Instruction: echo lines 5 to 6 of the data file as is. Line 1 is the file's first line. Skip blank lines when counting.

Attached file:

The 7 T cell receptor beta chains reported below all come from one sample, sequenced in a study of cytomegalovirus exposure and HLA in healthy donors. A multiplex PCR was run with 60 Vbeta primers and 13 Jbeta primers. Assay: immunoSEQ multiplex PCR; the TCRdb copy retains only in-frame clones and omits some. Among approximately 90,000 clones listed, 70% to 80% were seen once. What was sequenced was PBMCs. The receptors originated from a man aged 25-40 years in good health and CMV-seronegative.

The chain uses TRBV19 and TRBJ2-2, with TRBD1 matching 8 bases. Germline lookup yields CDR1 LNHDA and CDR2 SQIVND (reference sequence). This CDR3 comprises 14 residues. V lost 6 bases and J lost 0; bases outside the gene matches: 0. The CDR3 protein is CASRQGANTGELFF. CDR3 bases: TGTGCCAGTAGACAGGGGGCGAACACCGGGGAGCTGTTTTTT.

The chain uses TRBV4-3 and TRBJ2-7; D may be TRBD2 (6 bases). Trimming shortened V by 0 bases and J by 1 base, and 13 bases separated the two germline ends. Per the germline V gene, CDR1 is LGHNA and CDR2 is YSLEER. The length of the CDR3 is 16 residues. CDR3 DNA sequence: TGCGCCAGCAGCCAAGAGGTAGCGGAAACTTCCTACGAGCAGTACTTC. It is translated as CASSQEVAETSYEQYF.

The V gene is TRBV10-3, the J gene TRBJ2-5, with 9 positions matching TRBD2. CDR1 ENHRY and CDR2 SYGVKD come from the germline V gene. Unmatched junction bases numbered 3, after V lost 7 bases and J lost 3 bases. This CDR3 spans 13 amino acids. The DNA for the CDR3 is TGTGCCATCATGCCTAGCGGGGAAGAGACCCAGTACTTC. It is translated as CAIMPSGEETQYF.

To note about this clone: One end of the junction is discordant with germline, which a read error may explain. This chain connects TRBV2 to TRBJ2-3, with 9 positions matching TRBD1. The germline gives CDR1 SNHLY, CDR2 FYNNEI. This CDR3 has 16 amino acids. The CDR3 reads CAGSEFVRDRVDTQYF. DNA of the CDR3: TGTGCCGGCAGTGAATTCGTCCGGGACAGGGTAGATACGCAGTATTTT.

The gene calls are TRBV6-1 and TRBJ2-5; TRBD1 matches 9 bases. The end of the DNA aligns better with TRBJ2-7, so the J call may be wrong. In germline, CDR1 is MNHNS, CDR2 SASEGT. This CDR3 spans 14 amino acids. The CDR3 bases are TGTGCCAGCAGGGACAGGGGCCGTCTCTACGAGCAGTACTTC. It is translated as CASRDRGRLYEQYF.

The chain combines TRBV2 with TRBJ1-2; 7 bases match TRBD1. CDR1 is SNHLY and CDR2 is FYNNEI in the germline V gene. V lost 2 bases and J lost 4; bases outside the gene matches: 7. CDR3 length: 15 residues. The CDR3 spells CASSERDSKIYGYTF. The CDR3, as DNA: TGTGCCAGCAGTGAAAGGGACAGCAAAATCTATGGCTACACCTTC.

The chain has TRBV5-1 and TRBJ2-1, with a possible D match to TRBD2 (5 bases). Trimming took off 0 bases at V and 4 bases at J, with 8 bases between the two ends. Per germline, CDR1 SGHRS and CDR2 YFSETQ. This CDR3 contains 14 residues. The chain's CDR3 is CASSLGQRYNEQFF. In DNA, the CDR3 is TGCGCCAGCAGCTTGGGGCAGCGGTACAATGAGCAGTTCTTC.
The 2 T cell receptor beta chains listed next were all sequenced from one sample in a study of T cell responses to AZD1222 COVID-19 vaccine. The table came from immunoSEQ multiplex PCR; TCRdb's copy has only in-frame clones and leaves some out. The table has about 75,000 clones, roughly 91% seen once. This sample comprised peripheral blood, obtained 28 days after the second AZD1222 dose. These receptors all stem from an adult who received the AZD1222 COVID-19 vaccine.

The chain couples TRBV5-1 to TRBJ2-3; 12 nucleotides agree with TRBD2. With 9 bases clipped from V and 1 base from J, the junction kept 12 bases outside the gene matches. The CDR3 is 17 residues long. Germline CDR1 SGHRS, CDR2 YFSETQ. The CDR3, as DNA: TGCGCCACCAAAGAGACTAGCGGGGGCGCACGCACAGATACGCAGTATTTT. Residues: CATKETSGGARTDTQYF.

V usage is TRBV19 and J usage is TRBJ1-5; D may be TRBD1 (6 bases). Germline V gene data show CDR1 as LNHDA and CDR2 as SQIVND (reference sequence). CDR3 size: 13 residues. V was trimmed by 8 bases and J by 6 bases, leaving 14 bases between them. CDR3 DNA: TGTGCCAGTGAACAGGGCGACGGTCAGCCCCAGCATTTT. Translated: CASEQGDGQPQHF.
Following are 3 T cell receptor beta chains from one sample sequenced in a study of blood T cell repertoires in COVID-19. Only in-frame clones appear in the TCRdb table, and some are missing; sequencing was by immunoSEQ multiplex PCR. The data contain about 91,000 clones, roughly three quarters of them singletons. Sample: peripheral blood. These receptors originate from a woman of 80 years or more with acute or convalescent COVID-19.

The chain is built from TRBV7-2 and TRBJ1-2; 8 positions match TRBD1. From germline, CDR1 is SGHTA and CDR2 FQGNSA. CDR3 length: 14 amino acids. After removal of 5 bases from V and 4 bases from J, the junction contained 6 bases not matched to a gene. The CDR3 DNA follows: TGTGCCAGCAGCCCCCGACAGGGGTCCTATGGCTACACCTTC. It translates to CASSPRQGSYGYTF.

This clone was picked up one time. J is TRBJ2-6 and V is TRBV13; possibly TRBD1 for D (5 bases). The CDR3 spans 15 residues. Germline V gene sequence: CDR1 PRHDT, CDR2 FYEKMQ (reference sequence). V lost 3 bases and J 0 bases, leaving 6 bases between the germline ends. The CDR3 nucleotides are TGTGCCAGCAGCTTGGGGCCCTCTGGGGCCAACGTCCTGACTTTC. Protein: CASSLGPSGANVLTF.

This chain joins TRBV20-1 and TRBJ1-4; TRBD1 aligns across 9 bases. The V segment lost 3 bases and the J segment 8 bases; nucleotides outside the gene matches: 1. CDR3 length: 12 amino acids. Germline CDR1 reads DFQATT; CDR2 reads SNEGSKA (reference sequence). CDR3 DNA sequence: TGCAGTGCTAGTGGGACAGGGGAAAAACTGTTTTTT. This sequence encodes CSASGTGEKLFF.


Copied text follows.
To note about this clone: One end of the junction is discordant with germline, which a read error may explain. This chain connects TRBV2 to TRBJ2-3, with 9 positions matching TRBD1. The germline gives CDR1 SNHLY, CDR2 FYNNEI. This CDR3 has 16 amino acids. The CDR3 reads CAGSEFVRDRVDTQYF. DNA of the CDR3: TGTGCCGGCAGTGAATTCGTCCGGGACAGGGTAGATACGCAGTATTTT.

The gene calls are TRBV6-1 and TRBJ2-5; TRBD1 matches 9 bases. The end of the DNA aligns better with TRBJ2-7, so the J call may be wrong. In germline, CDR1 is MNHNS, CDR2 SASEGT. This CDR3 spans 14 amino acids. The CDR3 bases are TGTGCCAGCAGGGACAGGGGCCGTCTCTACGAGCAGTACTTC. It is translated as CASRDRGRLYEQYF.